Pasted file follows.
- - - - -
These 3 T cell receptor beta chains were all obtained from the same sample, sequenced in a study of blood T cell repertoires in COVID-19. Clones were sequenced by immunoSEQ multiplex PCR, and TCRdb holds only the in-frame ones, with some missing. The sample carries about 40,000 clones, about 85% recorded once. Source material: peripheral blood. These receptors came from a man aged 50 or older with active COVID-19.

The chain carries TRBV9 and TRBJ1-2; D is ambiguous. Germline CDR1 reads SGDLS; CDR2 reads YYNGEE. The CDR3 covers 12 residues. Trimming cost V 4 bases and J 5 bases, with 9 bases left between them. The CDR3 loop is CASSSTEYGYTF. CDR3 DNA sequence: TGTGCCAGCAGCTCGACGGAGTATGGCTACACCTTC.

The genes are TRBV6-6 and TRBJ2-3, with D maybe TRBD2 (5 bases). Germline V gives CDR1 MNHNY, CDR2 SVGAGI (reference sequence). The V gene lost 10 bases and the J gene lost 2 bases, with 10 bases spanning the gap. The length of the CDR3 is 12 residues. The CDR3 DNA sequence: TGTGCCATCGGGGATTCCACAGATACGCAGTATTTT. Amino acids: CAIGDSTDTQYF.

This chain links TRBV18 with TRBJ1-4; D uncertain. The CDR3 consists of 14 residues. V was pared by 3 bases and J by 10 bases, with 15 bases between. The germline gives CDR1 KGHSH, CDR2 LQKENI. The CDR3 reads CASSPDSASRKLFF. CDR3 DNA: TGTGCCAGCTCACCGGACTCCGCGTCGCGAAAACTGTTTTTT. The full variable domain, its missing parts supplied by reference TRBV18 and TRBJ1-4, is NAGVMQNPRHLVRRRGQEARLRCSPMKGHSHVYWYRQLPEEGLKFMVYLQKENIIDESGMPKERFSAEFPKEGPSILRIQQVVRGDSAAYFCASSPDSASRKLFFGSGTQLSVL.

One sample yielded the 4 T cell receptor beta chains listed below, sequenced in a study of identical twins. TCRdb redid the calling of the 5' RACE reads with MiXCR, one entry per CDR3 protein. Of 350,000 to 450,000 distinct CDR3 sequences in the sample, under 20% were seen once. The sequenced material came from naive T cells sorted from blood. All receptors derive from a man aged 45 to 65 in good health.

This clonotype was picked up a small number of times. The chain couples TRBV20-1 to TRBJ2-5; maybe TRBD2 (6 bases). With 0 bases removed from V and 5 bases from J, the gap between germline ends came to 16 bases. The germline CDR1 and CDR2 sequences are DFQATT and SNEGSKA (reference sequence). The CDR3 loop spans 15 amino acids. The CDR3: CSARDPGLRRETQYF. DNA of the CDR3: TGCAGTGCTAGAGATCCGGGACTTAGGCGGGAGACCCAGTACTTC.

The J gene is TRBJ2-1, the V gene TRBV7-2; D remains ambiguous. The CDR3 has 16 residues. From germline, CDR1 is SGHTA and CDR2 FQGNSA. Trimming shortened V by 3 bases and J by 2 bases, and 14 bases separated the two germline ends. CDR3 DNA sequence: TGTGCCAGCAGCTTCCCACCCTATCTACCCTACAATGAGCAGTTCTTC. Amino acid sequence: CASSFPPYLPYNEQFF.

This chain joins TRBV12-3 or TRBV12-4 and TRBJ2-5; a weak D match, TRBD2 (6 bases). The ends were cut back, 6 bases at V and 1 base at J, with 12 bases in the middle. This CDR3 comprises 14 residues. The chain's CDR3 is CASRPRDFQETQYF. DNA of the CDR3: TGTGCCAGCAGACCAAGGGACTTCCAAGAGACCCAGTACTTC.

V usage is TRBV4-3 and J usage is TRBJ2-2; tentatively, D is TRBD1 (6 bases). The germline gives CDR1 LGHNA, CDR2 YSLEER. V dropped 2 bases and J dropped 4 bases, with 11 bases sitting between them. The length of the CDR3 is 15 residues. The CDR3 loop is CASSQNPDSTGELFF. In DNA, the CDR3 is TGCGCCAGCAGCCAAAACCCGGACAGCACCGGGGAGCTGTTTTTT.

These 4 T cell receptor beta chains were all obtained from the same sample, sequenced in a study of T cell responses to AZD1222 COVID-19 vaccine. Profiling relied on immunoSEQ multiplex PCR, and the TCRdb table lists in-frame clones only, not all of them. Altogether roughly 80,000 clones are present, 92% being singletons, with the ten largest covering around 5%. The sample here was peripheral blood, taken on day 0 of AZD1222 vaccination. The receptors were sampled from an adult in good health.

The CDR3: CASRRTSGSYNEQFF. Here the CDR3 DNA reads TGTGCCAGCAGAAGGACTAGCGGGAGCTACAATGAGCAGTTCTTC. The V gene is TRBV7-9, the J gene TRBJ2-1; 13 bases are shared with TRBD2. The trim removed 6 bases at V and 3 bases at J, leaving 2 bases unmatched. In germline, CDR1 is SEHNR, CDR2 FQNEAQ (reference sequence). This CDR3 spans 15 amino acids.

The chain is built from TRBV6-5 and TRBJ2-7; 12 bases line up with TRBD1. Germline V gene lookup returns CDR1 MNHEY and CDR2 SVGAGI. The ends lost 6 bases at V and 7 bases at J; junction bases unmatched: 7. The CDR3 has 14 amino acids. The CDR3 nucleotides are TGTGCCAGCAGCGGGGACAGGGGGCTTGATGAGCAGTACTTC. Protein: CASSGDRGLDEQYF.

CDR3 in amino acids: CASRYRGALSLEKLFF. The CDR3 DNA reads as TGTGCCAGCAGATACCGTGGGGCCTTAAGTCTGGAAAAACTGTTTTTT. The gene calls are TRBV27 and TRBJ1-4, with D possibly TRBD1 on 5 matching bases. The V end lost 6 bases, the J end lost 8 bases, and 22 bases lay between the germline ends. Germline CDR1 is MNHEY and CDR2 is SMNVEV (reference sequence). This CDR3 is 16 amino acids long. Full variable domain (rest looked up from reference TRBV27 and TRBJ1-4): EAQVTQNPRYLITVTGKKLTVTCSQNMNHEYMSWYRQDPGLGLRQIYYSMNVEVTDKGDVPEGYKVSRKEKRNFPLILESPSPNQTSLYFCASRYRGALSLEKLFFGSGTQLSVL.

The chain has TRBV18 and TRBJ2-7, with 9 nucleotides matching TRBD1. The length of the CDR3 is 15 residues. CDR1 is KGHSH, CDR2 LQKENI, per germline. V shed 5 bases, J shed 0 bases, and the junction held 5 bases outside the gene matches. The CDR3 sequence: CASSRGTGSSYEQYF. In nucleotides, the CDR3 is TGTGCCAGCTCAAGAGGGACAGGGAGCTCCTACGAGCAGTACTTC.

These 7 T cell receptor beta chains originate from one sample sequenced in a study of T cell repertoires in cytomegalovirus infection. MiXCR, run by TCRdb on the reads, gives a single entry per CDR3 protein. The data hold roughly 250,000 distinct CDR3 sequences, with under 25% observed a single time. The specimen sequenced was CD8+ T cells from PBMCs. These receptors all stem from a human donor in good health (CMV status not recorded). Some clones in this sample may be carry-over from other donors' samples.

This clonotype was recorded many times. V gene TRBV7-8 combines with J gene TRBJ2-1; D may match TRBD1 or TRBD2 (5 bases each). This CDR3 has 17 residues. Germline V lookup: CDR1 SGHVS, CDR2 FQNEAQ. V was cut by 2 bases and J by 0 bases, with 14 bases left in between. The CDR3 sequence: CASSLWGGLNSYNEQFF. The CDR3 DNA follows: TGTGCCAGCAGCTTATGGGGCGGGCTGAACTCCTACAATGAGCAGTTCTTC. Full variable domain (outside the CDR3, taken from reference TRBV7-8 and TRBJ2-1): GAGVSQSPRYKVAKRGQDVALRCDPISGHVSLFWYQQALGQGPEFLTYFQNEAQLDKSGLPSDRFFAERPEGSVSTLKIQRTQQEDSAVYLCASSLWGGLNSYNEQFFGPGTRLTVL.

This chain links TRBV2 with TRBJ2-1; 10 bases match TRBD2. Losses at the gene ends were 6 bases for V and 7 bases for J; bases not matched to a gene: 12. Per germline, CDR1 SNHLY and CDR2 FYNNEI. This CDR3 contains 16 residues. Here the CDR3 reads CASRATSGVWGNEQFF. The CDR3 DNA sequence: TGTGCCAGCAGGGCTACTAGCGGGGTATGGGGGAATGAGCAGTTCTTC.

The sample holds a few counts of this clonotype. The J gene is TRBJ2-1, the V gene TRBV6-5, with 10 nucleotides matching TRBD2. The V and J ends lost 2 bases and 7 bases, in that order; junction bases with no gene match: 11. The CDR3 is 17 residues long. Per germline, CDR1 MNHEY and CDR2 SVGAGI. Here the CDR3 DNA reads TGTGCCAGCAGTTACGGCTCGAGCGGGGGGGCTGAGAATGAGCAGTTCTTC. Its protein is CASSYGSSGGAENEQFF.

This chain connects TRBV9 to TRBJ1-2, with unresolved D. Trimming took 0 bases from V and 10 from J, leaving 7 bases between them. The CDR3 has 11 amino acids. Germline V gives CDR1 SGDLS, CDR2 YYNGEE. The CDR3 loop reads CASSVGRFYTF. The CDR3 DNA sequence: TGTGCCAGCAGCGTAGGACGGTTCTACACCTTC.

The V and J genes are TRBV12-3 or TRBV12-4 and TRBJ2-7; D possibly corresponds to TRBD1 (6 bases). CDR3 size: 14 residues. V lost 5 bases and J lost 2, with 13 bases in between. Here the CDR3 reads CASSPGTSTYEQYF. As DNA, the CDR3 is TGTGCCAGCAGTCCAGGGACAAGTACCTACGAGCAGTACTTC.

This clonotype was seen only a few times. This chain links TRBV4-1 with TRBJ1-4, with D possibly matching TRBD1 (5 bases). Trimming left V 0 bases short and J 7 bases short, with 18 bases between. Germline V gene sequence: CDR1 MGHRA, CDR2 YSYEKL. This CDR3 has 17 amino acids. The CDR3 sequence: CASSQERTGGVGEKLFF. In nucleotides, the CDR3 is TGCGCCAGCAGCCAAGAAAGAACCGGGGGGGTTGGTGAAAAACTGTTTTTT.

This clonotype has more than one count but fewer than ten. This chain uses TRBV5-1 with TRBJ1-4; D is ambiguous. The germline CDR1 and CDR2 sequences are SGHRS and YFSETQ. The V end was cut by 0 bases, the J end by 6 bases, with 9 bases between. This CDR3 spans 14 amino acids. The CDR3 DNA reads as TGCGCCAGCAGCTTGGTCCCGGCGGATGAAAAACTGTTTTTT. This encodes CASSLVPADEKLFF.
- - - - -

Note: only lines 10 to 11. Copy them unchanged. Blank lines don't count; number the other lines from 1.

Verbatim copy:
These 4 T cell receptor beta chains were all obtained from the same sample, sequenced in a study of T cell responses to AZD1222 COVID-19 vaccine. Profiling relied on immunoSEQ multiplex PCR, and the TCRdb table lists in-frame clones only, not all of them. Altogether roughly 80,000 clones are present, 92% being singletons, with the ten largest covering around 5%. The sample here was peripheral blood, taken on day 0 of AZD1222 vaccination. The receptors were sampled from an adult in good health.

The CDR3: CASRRTSGSYNEQFF. Here the CDR3 DNA reads TGTGCCAGCAGAAGGACTAGCGGGAGCTACAATGAGCAGTTCTTC. The V gene is TRBV7-9, the J gene TRBJ2-1; 13 bases are shared with TRBD2. The trim removed 6 bases at V and 3 bases at J, leaving 2 bases unmatched. In germline, CDR1 is SEHNR, CDR2 FQNEAQ (reference sequence). This CDR3 spans 15 amino acids.